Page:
ENGLEWOOD, Colo. -- There are 88 players on the Broncos’ active roster. By Aug. 27, that number must be cut to 75. At the start of September, only 53 players will remain on the team.
The coaching staff has made it clear this offseason that very few players are promised a place on the team. But every single one of them is promised is a chance to earn their spot.
“The great thing here is that (Head) Coach (John) Fox gives everyone an opportunity,” Offensive Coordinator Mike McCoy said. “He breaks it down and as camp goes along you cut back those reps, but from OTAs until this last week, they’ve gotten a fair shot. He always tells the players, ‘Hey, you’re going to create your role on this football team.’ We’re going to give them plenty of reps, and as we start cutting back, it’s the coaches’ job to make sure that we’re working towards the best 53.”
In selecting the final roster, coaches take every little detail into account, from meetings to walkthroughs to practices and games. Ultimately, the goal is to assemble a group of players that, collectively, give the Broncos the greatest chance at success.
“From my standpoint, it’s not any one thing,” Defensive Coordinator Jack Del Rio said. “You really talk about – and really it is true -- that you’re looking for guys that you can depend on in the fall to help your football team win. That’s really what you’re looking for. I think Coach Fox, he speaks to the team about it all the time, he wants to make sure he picks the best 53 for this team, for this year, for us to win. That’s what he’s after and that’s what we’re all after.”
Certain factors are more heavily weighted than others – particularly for those that are on the cusp of making the team.
“The next couple weeks, the final spots on the roster come down to special teams,” McCoy said. “The young players have got to understand that it’s not just having success on offense or defense, but what you do in the kicking game. We’d always like to keep an extra running back here or there, or tight end, whatever it’s going to be, but it doesn’t (always) happen.”
Another way for a player to secure a role on the team is to show something in the preseason games that can’t be evaluated in practices. Though opportunities are more limited, their performances in live situations are magnified.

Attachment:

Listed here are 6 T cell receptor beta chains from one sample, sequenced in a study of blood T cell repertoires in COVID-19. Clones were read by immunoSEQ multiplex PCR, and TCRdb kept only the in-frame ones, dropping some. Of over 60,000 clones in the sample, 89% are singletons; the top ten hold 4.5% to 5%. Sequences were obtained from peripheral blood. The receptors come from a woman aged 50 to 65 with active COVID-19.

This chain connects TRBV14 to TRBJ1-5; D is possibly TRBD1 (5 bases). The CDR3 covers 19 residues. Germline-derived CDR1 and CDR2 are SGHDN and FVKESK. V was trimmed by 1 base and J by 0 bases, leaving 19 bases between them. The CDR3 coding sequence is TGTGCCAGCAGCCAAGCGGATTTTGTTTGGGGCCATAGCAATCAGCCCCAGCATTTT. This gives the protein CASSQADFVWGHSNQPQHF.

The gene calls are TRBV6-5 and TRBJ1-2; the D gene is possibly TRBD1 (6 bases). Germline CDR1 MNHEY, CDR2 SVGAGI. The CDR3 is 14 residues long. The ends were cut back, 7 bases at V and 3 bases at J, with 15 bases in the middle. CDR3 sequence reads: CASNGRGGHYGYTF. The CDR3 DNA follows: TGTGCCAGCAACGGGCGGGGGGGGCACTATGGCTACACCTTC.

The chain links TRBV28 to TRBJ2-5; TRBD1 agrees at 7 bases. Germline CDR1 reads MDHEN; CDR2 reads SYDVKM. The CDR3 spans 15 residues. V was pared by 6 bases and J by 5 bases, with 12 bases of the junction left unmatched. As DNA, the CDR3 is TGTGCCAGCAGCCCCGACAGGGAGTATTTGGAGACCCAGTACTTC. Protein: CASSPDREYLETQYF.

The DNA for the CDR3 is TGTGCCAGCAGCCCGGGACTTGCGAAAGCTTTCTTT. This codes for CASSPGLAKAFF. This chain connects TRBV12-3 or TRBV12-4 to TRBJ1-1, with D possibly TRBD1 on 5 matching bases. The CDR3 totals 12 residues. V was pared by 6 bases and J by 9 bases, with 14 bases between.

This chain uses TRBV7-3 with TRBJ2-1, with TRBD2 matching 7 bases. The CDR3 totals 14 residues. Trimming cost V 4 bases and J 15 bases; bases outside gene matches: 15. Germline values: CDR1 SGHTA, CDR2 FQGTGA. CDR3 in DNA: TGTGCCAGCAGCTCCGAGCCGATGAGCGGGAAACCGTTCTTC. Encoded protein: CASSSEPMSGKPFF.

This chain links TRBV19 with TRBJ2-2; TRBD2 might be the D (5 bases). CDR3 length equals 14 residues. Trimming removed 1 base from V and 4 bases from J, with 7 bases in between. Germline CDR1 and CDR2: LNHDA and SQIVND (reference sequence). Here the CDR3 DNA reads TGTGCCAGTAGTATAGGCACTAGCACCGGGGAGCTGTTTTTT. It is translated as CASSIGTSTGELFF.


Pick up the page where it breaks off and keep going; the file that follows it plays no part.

“I think game exposure is more heavily weighted, as it should be,” Del Rio said. “That’s what we’re all about -- playing well in the games."
"You don’t get as many reps, but you do get an opportunity to show who you are, what you stand for and whether or not the team can count on you.”
Offseason practices give the staff a chance to get to know each player’s tendencies, strengths and weaknesses. But instincts, character and makeup are more accurately judged in game situations.
“You get a good feel for guys in OTAs, minicamps and through training camp,” McCoy said. “You learn something different about all the players throughout, whether it’s mentally, physically or whatever it’s going to be. The true test is when they have no idea, there’s no script in front of them, they don’t know what’s coming, you call plays as you feel the game, and they have to just react.”
Both Del Rio and McCoy joked about hoping their side of the ball will have the most players -- therefore the most flexibility and depth -- after final cuts are made. But everyone is on the same page in knowing that the ultimate decisions are made by Coach Fox and Vice President of Football Operations John Elway, with input from the rest of the staff.
“I’m pulling hard for the defense,” Del Rio laughed. “But I understand as a former head coach that you have to do what’s best for the football team. And ultimately that’s what Coach Fox and John Elway will do. But from our standpoint we’re going to stack them how we like them and give them that information and they go from there.”
With single-digit practices and just two preseason games remaining before final cuts, players need to use the last stretch of the offseason to prove they are indispensable.
“Everybody has to step their game up and do the best they can because we’re going to pick the best 53,” McCoy said. “It’s not always fair, but this is not a fair business.”